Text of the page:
Cycles of life, shards of history, and seeds of creativity are three elements that happen to blend into the work of Deryk Houston and Elizabeth Wellburn. Houston and Wellburn are a couple and artists who will be combining their talents for a month-long exhibition at the Sooke Harbour House during the month of August.
The cycles of life come from Houston’s paintings which attempt to answer the question of “Why we are here” and distance between good and bad.
The shards of history translates in different ways for each of the artists. Houston’s fascination with war and Wellburn’s transformation of discarded glass into stained glass windows. The seeds of creativity are there for the both of them.
Houston states that his work is about peace and war and the thin thread that separates the two.
He explains his work, “Our studies of atomic structure and equations can be used for bombs or medicine so I might feature those equations in my paintings. I find it interesting to note how someone might quote Gandhi one day and support military intervention the next. Also interesting that this flaw of logic is likely in us all at some time. My art helps me find answers or at least cope with these realities.”
Houston has had one man exhibitions in the former Soviet Union, Iraq, Scotland, the U.S.A. and Canada. His work was featured in the National Film Board of Canada’s documentary, From Baghdad to Peace Country.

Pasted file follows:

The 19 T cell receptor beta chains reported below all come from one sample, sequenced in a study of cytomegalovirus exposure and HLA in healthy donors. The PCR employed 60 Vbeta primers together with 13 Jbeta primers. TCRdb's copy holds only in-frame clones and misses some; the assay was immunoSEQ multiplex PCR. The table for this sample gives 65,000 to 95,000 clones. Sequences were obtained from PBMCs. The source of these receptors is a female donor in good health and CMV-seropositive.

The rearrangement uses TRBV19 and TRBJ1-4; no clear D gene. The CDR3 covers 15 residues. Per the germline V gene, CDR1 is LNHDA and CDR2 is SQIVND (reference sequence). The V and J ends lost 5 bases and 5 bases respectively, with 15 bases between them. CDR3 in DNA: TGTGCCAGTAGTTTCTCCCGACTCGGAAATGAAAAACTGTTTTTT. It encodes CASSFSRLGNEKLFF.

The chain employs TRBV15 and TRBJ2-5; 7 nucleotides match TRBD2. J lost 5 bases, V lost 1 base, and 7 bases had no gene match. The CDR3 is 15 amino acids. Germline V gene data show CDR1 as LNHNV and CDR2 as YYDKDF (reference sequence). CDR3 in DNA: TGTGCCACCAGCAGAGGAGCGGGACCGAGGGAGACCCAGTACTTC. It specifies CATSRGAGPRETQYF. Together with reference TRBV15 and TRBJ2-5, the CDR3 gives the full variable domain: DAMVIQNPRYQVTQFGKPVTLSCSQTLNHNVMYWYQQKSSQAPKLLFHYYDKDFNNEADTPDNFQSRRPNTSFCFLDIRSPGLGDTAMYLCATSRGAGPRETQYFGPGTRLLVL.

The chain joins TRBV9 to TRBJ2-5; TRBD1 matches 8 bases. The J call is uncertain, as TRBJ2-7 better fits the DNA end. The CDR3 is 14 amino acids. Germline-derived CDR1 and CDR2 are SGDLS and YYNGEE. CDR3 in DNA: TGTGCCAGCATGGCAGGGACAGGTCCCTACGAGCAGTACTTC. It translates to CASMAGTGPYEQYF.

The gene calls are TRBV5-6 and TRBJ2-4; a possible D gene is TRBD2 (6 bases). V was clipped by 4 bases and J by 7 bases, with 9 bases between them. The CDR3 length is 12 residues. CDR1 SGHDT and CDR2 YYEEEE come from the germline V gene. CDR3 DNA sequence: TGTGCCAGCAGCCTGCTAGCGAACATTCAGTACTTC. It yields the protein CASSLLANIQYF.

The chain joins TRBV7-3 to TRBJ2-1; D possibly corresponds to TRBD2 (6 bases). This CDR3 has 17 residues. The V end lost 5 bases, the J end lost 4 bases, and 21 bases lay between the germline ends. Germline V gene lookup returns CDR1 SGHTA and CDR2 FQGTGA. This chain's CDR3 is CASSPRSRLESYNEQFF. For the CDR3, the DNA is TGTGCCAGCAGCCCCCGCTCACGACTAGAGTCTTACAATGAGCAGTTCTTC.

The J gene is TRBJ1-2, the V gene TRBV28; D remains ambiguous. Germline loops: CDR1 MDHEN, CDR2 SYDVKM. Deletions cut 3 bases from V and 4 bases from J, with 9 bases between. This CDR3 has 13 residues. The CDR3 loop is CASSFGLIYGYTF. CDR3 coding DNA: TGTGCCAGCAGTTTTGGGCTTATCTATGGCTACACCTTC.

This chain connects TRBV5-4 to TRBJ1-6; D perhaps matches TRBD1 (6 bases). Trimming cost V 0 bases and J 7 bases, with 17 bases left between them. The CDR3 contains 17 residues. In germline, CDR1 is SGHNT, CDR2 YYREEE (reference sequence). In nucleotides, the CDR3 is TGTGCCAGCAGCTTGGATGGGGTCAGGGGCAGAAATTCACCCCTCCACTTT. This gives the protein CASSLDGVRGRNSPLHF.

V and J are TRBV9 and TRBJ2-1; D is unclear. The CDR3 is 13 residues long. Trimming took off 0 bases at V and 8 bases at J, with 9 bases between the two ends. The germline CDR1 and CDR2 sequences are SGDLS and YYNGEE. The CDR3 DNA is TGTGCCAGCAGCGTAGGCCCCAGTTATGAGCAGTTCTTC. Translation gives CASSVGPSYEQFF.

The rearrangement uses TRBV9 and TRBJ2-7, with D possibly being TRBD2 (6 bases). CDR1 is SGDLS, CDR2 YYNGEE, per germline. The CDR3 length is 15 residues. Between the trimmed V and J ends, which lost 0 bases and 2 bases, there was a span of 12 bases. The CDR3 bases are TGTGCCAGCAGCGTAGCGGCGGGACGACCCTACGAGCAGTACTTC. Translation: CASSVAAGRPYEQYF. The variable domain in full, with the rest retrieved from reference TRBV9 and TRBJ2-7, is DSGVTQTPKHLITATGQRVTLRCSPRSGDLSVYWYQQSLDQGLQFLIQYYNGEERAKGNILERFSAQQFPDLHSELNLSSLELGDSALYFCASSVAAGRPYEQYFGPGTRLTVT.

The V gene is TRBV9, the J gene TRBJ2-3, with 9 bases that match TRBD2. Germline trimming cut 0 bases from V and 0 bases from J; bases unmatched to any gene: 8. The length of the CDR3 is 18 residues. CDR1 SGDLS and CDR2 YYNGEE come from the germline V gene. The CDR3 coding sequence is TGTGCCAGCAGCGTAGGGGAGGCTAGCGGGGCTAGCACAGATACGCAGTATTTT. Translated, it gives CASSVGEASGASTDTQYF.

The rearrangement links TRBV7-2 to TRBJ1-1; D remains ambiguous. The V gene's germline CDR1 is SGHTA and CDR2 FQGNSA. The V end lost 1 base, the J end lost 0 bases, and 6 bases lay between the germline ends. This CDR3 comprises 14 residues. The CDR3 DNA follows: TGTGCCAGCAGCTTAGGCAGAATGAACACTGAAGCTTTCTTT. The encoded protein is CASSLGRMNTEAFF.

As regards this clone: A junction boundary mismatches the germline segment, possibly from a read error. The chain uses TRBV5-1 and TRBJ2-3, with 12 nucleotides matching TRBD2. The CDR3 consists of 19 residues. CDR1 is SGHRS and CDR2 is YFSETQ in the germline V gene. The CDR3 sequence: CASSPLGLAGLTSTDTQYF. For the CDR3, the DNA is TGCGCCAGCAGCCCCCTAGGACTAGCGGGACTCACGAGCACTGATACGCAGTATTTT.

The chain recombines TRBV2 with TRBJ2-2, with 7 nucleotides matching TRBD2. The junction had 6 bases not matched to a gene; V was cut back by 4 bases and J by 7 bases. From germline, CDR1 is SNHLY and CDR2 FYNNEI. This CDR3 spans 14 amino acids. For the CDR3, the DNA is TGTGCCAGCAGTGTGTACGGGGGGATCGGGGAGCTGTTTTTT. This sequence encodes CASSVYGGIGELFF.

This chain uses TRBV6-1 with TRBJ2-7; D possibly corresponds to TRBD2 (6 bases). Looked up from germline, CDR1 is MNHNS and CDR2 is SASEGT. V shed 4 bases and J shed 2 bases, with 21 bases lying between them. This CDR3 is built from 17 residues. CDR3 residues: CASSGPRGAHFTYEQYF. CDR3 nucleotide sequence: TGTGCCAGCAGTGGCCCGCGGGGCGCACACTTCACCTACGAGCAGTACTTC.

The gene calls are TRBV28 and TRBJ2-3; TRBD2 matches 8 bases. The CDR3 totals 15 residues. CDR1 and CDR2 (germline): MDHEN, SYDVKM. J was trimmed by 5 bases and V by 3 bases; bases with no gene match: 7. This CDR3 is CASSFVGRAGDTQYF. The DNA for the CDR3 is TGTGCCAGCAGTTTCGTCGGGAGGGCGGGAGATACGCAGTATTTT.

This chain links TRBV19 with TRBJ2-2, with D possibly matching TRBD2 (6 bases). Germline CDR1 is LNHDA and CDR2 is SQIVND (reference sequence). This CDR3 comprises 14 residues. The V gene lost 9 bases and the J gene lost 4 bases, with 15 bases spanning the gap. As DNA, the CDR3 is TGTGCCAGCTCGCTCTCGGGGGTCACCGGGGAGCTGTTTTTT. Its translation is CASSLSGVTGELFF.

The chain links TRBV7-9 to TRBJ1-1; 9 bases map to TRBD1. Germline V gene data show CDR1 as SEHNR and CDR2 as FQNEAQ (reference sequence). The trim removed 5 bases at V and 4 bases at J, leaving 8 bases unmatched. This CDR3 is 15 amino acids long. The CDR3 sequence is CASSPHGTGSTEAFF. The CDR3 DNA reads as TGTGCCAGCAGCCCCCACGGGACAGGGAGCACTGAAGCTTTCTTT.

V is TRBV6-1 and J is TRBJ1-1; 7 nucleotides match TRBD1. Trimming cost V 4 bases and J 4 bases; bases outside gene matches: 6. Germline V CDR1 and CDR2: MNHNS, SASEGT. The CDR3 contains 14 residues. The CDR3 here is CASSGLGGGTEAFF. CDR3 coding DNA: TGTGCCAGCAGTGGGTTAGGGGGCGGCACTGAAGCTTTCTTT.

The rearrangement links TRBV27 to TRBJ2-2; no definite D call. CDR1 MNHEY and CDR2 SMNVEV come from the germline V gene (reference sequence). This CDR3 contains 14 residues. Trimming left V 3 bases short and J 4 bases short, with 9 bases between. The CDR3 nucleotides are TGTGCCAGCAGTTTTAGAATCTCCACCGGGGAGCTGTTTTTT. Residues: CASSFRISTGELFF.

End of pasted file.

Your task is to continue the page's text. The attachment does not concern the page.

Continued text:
He has an anti-war piece in the Canadian War Museum in Ottawa. In the permanent collection, with the recommendation of The National Gallery of Canada.
Then couple are regular visitors to Sooke and have recently purchased a home here. They have a soft spot for this area and together they are currently working on a book about Point No Point. Wellburn is the writer and Houston, the illustrator. They previously worked together on the children’s book, Echoes from the Square, published by Rubicon Publishing.
Wellburn describes her work: “I start with discarded windows from heritage houses and work with chunks of recycled glass (chipped serving dishes, old stemware and scraps of glass from any source I can access). I kilnform the individual chunks to flatten, smooth and/or provide texture, and use a crystal clear two-component epoxy to adhere the chunks to the original window. The results are very three-dimensional (relief) and of course they transmit light in the way that a stained glass window would.”
Local Colour will feature 20 pieces of artwork from Aug. 1 to 27. The Sooke Harbour House Gallery is open daily from 9 a.m. to 9 p.m.